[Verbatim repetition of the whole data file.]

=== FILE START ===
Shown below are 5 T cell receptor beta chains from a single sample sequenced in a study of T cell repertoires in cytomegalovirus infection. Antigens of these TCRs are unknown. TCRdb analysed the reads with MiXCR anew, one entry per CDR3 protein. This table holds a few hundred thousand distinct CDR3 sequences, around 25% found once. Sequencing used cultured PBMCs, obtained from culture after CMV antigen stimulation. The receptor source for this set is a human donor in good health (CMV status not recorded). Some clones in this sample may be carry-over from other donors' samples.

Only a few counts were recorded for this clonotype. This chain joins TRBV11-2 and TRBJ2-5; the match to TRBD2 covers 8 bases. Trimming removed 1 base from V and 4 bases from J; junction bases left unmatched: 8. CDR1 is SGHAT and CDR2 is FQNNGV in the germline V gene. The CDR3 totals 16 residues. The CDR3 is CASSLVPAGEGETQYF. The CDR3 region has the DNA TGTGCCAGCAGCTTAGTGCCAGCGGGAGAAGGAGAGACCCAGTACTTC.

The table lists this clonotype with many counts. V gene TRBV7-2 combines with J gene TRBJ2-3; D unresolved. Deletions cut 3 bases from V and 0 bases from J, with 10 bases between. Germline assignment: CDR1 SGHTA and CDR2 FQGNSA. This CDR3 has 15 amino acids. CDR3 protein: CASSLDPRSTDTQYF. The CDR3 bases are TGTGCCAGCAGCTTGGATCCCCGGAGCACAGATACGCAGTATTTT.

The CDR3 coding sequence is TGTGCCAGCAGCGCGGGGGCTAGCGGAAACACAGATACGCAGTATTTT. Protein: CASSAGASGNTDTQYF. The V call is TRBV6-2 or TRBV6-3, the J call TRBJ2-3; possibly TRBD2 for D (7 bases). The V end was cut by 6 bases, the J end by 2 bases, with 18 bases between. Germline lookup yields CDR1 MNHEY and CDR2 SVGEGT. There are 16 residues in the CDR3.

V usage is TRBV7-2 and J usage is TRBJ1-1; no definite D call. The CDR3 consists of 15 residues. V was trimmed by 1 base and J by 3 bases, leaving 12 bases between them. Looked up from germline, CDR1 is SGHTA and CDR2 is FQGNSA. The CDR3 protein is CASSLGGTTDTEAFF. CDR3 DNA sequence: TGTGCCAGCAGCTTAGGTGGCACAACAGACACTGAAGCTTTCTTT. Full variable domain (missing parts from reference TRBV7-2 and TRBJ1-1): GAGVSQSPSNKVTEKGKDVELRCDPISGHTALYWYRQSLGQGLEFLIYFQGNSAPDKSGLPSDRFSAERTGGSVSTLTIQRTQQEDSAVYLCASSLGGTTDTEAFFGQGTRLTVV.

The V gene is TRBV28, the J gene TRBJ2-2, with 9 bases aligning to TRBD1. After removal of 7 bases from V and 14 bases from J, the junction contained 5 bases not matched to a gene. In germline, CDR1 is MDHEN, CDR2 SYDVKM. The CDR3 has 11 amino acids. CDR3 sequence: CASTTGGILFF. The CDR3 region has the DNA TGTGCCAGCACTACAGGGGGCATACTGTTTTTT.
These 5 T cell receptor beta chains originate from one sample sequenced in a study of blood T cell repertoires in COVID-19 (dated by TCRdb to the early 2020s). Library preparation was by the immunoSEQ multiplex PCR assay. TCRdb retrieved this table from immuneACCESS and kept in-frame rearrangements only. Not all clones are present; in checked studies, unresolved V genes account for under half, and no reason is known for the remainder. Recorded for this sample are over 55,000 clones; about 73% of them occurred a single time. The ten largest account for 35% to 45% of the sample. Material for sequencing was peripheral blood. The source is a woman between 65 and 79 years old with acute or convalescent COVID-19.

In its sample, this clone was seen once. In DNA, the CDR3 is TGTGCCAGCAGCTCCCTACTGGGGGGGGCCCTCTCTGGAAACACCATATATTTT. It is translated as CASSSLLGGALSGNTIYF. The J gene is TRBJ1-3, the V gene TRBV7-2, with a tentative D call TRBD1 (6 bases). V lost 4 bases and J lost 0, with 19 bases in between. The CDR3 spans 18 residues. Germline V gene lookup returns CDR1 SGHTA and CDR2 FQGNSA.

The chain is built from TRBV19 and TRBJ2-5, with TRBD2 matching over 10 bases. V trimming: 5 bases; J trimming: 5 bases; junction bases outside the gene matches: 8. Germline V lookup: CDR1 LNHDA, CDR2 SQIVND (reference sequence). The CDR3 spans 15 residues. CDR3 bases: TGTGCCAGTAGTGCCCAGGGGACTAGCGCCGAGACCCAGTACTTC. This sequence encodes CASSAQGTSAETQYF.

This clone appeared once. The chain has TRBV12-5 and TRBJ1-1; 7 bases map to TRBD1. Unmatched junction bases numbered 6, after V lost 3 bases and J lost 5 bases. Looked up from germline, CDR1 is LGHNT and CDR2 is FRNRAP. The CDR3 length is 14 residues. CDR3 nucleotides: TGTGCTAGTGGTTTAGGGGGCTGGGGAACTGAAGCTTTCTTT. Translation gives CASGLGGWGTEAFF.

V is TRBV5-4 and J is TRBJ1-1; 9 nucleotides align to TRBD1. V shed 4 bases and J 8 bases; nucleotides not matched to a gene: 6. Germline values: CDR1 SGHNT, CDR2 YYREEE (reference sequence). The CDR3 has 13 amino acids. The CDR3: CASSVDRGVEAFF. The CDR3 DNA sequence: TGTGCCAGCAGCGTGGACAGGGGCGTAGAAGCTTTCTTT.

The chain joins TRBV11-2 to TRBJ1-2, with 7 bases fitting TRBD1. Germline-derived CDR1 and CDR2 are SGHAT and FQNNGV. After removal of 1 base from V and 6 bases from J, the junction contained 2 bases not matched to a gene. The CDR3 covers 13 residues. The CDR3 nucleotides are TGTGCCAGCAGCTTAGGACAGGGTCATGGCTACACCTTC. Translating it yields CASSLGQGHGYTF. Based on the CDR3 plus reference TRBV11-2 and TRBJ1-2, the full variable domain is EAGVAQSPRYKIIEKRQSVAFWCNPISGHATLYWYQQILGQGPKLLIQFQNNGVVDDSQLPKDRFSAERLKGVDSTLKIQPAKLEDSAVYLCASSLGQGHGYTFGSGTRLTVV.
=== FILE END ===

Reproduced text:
Shown below are 5 T cell receptor beta chains from a single sample sequenced in a study of T cell repertoires in cytomegalovirus infection. Antigens of these TCRs are unknown. TCRdb analysed the reads with MiXCR anew, one entry per CDR3 protein. This table holds a few hundred thousand distinct CDR3 sequences, around 25% found once. Sequencing used cultured PBMCs, obtained from culture after CMV antigen stimulation. The receptor source for this set is a human donor in good health (CMV status not recorded). Some clones in this sample may be carry-over from other donors' samples.

Only a few counts were recorded for this clonotype. This chain joins TRBV11-2 and TRBJ2-5; the match to TRBD2 covers 8 bases. Trimming removed 1 base from V and 4 bases from J; junction bases left unmatched: 8. CDR1 is SGHAT and CDR2 is FQNNGV in the germline V gene. The CDR3 totals 16 residues. The CDR3 is CASSLVPAGEGETQYF. The CDR3 region has the DNA TGTGCCAGCAGCTTAGTGCCAGCGGGAGAAGGAGAGACCCAGTACTTC.

The table lists this clonotype with many counts. V gene TRBV7-2 combines with J gene TRBJ2-3; D unresolved. Deletions cut 3 bases from V and 0 bases from J, with 10 bases between. Germline assignment: CDR1 SGHTA and CDR2 FQGNSA. This CDR3 has 15 amino acids. CDR3 protein: CASSLDPRSTDTQYF. The CDR3 bases are TGTGCCAGCAGCTTGGATCCCCGGAGCACAGATACGCAGTATTTT.

The CDR3 coding sequence is TGTGCCAGCAGCGCGGGGGCTAGCGGAAACACAGATACGCAGTATTTT. Protein: CASSAGASGNTDTQYF. The V call is TRBV6-2 or TRBV6-3, the J call TRBJ2-3; possibly TRBD2 for D (7 bases). The V end was cut by 6 bases, the J end by 2 bases, with 18 bases between. Germline lookup yields CDR1 MNHEY and CDR2 SVGEGT. There are 16 residues in the CDR3.

V usage is TRBV7-2 and J usage is TRBJ1-1; no definite D call. The CDR3 consists of 15 residues. V was trimmed by 1 base and J by 3 bases, leaving 12 bases between them. Looked up from germline, CDR1 is SGHTA and CDR2 is FQGNSA. The CDR3 protein is CASSLGGTTDTEAFF. CDR3 DNA sequence: TGTGCCAGCAGCTTAGGTGGCACAACAGACACTGAAGCTTTCTTT. Full variable domain (missing parts from reference TRBV7-2 and TRBJ1-1): GAGVSQSPSNKVTEKGKDVELRCDPISGHTALYWYRQSLGQGLEFLIYFQGNSAPDKSGLPSDRFSAERTGGSVSTLTIQRTQQEDSAVYLCASSLGGTTDTEAFFGQGTRLTVV.

The V gene is TRBV28, the J gene TRBJ2-2, with 9 bases aligning to TRBD1. After removal of 7 bases from V and 14 bases from J, the junction contained 5 bases not matched to a gene. In germline, CDR1 is MDHEN, CDR2 SYDVKM. The CDR3 has 11 amino acids. CDR3 sequence: CASTTGGILFF. The CDR3 region has the DNA TGTGCCAGCACTACAGGGGGCATACTGTTTTTT.
These 5 T cell receptor beta chains originate from one sample sequenced in a study of blood T cell repertoires in COVID-19 (dated by TCRdb to the early 2020s). Library preparation was by the immunoSEQ multiplex PCR assay. TCRdb retrieved this table from immuneACCESS and kept in-frame rearrangements only. Not all clones are present; in checked studies, unresolved V genes account for under half, and no reason is known for the remainder. Recorded for this sample are over 55,000 clones; about 73% of them occurred a single time. The ten largest account for 35% to 45% of the sample. Material for sequencing was peripheral blood. The source is a woman between 65 and 79 years old with acute or convalescent COVID-19.

In its sample, this clone was seen once. In DNA, the CDR3 is TGTGCCAGCAGCTCCCTACTGGGGGGGGCCCTCTCTGGAAACACCATATATTTT. It is translated as CASSSLLGGALSGNTIYF. The J gene is TRBJ1-3, the V gene TRBV7-2, with a tentative D call TRBD1 (6 bases). V lost 4 bases and J lost 0, with 19 bases in between. The CDR3 spans 18 residues. Germline V gene lookup returns CDR1 SGHTA and CDR2 FQGNSA.

The chain is built from TRBV19 and TRBJ2-5, with TRBD2 matching over 10 bases. V trimming: 5 bases; J trimming: 5 bases; junction bases outside the gene matches: 8. Germline V lookup: CDR1 LNHDA, CDR2 SQIVND (reference sequence). The CDR3 spans 15 residues. CDR3 bases: TGTGCCAGTAGTGCCCAGGGGACTAGCGCCGAGACCCAGTACTTC. This sequence encodes CASSAQGTSAETQYF.

This clone appeared once. The chain has TRBV12-5 and TRBJ1-1; 7 bases map to TRBD1. Unmatched junction bases numbered 6, after V lost 3 bases and J lost 5 bases. Looked up from germline, CDR1 is LGHNT and CDR2 is FRNRAP. The CDR3 length is 14 residues. CDR3 nucleotides: TGTGCTAGTGGTTTAGGGGGCTGGGGAACTGAAGCTTTCTTT. Translation gives CASGLGGWGTEAFF.

V is TRBV5-4 and J is TRBJ1-1; 9 nucleotides align to TRBD1. V shed 4 bases and J 8 bases; nucleotides not matched to a gene: 6. Germline values: CDR1 SGHNT, CDR2 YYREEE (reference sequence). The CDR3 has 13 amino acids. The CDR3: CASSVDRGVEAFF. The CDR3 DNA sequence: TGTGCCAGCAGCGTGGACAGGGGCGTAGAAGCTTTCTTT.

The chain joins TRBV11-2 to TRBJ1-2, with 7 bases fitting TRBD1. Germline-derived CDR1 and CDR2 are SGHAT and FQNNGV. After removal of 1 base from V and 6 bases from J, the junction contained 2 bases not matched to a gene. The CDR3 covers 13 residues. The CDR3 nucleotides are TGTGCCAGCAGCTTAGGACAGGGTCATGGCTACACCTTC. Translating it yields CASSLGQGHGYTF. Based on the CDR3 plus reference TRBV11-2 and TRBJ1-2, the full variable domain is EAGVAQSPRYKIIEKRQSVAFWCNPISGHATLYWYQQILGQGPKLLIQFQNNGVVDDSQLPKDRFSAERLKGVDSTLKIQPAKLEDSAVYLCASSLGQGHGYTFGSGTRLTVV.